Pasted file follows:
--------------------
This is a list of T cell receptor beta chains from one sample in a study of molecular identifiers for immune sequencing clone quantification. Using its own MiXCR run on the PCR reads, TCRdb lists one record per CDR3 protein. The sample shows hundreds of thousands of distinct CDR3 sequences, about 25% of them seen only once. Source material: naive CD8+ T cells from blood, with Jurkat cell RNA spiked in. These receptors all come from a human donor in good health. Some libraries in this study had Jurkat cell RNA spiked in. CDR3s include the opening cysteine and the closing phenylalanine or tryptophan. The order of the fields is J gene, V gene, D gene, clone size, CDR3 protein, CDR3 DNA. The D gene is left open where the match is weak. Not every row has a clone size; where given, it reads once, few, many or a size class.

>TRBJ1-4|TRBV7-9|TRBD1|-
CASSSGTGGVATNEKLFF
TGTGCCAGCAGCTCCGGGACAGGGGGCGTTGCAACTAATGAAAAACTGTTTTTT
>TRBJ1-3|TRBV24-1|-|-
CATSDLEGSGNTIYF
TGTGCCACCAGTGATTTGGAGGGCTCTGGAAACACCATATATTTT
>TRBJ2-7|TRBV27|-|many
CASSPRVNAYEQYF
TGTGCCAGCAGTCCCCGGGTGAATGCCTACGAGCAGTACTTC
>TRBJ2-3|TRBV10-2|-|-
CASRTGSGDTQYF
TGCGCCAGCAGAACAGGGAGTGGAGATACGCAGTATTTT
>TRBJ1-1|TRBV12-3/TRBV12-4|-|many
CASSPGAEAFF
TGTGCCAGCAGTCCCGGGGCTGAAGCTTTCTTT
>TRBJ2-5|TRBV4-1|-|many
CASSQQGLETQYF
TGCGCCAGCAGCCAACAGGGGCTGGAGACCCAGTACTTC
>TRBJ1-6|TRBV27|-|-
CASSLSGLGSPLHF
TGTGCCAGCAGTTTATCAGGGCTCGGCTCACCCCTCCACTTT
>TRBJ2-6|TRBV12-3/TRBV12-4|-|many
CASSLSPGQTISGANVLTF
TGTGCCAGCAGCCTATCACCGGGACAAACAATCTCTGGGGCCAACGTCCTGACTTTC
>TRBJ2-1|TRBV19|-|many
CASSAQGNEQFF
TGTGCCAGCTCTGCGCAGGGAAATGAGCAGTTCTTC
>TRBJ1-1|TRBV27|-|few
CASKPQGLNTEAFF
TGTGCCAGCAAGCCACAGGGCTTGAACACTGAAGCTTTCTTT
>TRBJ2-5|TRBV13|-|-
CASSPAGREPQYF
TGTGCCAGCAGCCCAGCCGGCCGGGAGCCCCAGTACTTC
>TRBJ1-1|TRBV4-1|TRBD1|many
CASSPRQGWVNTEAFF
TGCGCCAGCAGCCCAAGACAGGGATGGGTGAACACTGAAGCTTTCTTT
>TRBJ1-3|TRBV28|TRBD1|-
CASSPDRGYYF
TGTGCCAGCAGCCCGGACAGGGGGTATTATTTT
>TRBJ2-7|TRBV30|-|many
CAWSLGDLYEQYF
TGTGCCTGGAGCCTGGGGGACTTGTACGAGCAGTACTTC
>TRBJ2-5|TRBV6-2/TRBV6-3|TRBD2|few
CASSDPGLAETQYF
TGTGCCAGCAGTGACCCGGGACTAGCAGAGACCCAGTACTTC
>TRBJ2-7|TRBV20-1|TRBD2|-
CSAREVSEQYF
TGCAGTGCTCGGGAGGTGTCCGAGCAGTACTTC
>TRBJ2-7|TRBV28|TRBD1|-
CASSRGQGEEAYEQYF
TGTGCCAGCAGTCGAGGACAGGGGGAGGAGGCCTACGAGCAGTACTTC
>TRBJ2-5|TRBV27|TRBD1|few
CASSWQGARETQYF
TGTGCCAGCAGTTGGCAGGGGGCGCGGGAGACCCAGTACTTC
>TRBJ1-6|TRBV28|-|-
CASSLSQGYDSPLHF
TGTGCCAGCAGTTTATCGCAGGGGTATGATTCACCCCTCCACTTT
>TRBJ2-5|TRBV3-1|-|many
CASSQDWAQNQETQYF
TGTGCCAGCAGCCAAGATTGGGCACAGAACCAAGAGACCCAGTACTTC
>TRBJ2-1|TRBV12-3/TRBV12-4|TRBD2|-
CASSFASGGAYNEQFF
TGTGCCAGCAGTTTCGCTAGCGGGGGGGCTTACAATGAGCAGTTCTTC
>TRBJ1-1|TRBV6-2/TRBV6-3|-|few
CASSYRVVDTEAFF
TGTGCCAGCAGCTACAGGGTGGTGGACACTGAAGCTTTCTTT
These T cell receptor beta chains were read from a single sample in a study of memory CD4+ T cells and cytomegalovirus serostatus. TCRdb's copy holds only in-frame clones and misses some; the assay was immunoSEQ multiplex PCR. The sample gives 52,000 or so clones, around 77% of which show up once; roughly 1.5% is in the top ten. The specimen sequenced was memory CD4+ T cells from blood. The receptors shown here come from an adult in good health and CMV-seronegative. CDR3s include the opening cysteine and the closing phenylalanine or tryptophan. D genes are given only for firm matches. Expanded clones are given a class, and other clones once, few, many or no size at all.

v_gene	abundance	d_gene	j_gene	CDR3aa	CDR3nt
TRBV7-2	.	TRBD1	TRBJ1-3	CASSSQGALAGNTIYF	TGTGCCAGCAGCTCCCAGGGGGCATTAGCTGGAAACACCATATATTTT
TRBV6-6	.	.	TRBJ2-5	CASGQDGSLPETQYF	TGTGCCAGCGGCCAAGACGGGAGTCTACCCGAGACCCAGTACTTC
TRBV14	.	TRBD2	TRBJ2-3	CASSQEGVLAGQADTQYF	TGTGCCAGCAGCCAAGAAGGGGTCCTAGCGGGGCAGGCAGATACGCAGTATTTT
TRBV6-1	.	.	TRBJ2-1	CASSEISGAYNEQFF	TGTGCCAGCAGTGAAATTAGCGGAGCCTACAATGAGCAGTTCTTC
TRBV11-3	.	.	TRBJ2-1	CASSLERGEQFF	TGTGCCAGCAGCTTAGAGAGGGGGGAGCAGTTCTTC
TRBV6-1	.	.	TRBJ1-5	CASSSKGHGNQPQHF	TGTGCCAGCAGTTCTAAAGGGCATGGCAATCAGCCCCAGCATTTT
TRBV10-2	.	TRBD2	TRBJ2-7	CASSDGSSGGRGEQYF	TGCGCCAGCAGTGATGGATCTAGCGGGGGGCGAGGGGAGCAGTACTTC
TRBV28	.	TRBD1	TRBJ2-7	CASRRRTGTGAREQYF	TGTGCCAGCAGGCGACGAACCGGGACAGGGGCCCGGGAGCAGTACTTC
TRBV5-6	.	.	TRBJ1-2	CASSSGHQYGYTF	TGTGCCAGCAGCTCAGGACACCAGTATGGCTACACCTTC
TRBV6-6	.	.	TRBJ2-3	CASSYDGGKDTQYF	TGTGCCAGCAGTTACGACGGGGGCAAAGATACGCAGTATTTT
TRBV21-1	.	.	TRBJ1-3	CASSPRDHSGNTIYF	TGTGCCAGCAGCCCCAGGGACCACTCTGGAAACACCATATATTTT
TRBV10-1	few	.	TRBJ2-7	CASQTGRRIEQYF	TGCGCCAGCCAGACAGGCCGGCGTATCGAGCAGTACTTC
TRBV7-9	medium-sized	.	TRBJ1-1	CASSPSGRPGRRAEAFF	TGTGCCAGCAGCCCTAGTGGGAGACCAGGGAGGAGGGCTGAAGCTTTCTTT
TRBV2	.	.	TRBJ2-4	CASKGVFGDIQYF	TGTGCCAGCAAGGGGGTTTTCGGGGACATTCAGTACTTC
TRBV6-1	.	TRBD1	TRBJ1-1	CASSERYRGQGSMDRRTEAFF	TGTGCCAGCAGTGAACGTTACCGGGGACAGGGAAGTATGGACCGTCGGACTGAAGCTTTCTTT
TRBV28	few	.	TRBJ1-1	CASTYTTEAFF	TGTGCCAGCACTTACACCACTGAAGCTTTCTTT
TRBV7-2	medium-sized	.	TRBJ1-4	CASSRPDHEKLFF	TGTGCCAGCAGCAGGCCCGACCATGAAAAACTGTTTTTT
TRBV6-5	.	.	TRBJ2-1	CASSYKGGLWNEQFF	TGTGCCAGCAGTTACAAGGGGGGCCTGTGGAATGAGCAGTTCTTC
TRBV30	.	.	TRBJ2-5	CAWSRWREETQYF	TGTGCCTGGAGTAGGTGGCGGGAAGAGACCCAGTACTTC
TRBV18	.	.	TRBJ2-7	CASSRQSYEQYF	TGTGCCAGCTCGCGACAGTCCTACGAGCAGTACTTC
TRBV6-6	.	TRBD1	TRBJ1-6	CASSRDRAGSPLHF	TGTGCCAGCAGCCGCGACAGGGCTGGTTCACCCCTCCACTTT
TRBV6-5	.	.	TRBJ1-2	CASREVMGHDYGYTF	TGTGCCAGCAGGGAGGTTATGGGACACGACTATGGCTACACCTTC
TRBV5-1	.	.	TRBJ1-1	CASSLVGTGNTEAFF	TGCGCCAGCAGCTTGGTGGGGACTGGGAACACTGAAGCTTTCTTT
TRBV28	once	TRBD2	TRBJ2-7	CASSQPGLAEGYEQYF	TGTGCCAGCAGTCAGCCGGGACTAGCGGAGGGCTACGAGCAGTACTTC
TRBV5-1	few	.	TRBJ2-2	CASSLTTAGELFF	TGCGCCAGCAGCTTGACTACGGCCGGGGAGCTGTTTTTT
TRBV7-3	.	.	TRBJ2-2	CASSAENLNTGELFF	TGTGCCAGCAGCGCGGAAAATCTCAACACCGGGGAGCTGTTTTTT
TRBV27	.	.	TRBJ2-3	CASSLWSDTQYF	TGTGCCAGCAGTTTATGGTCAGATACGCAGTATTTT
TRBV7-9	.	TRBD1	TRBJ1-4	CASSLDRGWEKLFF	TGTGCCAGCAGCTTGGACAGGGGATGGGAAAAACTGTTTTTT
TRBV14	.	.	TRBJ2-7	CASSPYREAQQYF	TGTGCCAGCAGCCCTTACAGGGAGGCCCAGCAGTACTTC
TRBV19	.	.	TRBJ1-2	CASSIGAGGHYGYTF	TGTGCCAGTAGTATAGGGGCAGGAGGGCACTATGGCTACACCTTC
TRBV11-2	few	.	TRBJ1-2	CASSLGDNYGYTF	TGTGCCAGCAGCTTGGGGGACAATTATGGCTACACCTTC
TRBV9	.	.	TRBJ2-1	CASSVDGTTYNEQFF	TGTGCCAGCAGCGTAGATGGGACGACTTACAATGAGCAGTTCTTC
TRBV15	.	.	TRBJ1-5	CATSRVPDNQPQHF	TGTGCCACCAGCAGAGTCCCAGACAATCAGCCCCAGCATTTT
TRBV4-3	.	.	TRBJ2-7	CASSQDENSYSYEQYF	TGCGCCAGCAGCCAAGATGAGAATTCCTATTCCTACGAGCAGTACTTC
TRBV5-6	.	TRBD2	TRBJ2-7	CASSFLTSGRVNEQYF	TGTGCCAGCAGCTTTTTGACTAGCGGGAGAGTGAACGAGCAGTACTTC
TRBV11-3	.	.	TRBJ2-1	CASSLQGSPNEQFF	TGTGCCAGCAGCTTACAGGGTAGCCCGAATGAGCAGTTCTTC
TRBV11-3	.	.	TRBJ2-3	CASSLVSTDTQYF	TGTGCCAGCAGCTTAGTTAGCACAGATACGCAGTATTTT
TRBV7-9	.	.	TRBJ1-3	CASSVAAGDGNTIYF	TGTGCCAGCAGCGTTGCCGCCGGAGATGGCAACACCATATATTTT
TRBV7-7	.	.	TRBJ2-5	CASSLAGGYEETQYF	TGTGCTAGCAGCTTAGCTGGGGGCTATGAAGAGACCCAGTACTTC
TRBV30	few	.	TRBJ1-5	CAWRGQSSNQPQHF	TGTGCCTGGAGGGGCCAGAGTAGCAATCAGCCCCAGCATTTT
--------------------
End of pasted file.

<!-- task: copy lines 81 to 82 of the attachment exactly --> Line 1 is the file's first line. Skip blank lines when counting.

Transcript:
TRBV10-1	few	.	TRBJ2-7	CASQTGRRIEQYF	TGCGCCAGCCAGACAGGCCGGCGTATCGAGCAGTACTTC
TRBV7-9	medium-sized	.	TRBJ1-1	CASSPSGRPGRRAEAFF	TGTGCCAGCAGCCCTAGTGGGAGACCAGGGAGGAGGGCTGAAGCTTTCTTT